F 02:00-05:00 206 Dwinelle Instructor: Maria Kotzamanidou

How is time expressed, through the narrative presentation of trauma, in contemporary Greek
fiction and poetry? In recent years, trauma theory has focused more intensely on the  relationship
between trauma and history. As such, trauma literature is seen to provide a mode of interpretation of history as well as as mode of penetration into history.

In this class, we will examine selected works of trauma, fiction and poetry, from the nineteenth century to the present, and their confrontations with both history and theory. We will focus on elements of time that bring to light the relationship between trauma literature and historical narrative, from violently apocalyptic visions of time in historical events to constructions of time in literature of trauma, personal and collective, poetry and prose. We will examine the ways in which the reconstruction of events allows for the representation of trauma as text and of the relationship between pain and language. We will look into how the writing of trauma underscores the effort to move from the loneliness of the individual testimony to a search for legitimacy and community within the communal experience of history. To repeat the words of trauma theorist Cathy Caruth (Unclaimed Experience p.24), “… history, like trauma, is never simply one’s own, history is precisely the way we are implicated in each other’s traumas”.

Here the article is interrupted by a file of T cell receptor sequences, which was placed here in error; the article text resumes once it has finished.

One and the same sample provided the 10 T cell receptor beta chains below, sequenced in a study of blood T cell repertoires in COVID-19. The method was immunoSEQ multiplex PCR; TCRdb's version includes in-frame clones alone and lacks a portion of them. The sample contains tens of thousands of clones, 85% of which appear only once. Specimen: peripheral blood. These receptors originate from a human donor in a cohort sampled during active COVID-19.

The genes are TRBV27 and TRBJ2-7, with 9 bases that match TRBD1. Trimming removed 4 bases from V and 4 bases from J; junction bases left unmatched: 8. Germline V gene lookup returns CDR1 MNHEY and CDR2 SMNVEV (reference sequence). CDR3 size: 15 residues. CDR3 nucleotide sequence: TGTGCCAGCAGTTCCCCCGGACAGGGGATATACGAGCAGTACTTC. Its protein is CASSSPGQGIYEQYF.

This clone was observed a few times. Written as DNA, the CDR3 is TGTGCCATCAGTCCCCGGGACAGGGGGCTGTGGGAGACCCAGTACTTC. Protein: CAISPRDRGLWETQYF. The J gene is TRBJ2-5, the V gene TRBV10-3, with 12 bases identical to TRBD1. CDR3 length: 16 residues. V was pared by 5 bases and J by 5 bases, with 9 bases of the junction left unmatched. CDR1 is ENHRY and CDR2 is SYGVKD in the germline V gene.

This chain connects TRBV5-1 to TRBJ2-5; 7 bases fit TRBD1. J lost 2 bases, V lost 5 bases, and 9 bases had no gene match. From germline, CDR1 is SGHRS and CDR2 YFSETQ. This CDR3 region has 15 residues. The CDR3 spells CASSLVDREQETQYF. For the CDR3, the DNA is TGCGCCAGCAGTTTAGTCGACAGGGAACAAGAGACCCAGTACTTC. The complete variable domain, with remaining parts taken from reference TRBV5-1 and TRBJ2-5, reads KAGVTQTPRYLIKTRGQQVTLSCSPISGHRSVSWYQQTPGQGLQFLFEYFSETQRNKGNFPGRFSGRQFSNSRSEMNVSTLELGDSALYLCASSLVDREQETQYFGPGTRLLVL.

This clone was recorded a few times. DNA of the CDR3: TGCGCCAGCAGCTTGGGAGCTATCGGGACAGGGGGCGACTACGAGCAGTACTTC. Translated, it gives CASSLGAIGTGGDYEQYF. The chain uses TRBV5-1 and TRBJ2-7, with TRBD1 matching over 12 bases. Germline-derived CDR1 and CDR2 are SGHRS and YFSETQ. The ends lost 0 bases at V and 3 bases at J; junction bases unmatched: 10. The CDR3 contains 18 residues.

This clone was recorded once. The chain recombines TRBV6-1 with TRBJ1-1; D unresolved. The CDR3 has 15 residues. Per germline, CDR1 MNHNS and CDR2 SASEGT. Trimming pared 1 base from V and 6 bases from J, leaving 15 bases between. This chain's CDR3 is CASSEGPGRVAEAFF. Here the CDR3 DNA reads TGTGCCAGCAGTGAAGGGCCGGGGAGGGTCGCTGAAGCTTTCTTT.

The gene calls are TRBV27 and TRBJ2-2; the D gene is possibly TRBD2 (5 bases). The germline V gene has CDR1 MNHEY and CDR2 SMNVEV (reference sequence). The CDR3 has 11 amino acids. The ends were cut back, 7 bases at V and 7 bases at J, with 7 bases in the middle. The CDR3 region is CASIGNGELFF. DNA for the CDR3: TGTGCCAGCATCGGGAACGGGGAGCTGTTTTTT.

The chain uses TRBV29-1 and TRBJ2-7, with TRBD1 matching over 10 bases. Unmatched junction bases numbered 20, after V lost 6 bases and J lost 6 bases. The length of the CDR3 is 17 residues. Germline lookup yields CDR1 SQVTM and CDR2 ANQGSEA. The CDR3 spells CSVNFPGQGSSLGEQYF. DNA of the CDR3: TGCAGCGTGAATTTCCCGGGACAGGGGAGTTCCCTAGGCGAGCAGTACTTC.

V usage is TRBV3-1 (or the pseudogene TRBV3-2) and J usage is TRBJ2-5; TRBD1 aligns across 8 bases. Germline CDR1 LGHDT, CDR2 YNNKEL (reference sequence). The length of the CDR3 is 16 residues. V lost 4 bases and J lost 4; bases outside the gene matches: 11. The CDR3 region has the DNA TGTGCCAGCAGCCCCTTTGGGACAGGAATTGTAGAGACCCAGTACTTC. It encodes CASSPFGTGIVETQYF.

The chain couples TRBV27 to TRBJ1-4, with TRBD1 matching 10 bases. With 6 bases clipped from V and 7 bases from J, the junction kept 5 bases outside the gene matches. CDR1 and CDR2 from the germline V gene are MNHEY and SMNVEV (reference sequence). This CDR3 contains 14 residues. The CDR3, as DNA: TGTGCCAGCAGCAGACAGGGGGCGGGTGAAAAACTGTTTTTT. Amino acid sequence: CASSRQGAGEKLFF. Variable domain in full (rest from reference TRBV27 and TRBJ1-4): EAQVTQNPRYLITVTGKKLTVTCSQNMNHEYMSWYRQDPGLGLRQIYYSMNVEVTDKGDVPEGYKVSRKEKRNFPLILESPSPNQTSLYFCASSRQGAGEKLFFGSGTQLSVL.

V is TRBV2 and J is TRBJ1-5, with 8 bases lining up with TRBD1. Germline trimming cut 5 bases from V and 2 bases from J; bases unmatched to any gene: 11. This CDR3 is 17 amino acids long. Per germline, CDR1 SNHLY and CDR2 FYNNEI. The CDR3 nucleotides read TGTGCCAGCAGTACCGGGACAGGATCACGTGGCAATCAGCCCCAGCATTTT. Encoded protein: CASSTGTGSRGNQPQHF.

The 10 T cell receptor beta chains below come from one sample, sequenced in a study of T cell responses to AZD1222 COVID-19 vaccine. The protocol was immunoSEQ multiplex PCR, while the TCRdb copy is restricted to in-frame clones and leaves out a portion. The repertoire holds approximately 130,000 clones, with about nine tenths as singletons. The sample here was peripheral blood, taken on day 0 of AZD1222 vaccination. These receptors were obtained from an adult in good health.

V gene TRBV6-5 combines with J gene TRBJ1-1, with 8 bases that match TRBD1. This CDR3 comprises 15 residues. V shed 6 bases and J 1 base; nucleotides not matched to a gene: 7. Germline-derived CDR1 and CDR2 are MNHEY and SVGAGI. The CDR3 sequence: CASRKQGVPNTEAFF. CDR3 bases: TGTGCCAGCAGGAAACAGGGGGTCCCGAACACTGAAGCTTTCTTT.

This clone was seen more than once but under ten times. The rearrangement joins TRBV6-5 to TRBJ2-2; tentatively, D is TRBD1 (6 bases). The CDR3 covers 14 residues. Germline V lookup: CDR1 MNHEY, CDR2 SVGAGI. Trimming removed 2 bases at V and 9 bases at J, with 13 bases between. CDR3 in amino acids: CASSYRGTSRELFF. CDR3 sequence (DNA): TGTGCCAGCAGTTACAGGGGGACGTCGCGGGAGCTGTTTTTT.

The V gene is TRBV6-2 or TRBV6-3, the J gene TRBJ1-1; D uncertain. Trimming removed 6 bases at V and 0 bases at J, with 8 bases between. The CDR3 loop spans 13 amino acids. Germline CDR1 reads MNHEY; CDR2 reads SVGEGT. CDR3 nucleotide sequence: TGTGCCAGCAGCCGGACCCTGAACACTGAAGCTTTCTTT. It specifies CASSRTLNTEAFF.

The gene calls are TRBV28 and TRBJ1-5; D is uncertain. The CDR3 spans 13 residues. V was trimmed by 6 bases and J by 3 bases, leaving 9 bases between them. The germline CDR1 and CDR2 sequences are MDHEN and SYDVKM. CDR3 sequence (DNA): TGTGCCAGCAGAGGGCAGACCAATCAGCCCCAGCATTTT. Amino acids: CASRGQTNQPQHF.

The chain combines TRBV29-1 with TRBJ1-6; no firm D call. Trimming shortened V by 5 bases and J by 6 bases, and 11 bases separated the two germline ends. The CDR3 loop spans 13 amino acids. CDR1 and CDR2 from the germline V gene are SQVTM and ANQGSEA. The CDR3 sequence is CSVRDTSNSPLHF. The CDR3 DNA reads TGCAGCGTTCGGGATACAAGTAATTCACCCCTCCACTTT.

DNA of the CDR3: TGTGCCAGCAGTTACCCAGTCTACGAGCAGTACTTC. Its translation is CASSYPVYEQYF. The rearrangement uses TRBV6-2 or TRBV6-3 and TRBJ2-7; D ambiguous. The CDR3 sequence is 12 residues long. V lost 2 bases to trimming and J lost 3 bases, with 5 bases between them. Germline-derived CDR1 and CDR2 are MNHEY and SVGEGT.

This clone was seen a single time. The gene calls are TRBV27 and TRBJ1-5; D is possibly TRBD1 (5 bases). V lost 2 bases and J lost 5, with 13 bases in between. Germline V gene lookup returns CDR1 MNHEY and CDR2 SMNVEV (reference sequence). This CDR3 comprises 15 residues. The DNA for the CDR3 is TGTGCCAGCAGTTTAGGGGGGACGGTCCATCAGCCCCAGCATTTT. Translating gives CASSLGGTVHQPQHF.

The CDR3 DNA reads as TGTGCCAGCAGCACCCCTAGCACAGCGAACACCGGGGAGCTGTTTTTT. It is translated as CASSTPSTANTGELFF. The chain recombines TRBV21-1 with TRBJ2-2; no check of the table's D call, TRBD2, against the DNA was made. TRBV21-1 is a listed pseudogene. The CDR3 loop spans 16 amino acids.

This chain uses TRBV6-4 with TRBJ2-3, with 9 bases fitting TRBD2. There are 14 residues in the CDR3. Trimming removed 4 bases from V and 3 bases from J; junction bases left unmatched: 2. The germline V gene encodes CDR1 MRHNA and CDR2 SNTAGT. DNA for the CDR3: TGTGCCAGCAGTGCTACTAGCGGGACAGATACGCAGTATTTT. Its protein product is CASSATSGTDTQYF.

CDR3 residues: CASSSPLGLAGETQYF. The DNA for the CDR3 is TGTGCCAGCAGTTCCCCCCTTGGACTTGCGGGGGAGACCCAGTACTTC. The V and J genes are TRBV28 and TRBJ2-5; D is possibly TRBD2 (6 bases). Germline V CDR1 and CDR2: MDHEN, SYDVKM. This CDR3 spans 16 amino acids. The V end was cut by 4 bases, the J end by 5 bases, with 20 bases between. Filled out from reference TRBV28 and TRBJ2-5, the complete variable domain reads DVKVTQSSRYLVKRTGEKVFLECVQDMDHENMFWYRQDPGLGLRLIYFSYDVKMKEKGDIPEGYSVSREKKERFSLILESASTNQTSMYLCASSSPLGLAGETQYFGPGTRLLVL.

Greek texts are also available in English translation. History and theory are in English.
Foreign films are subtitled.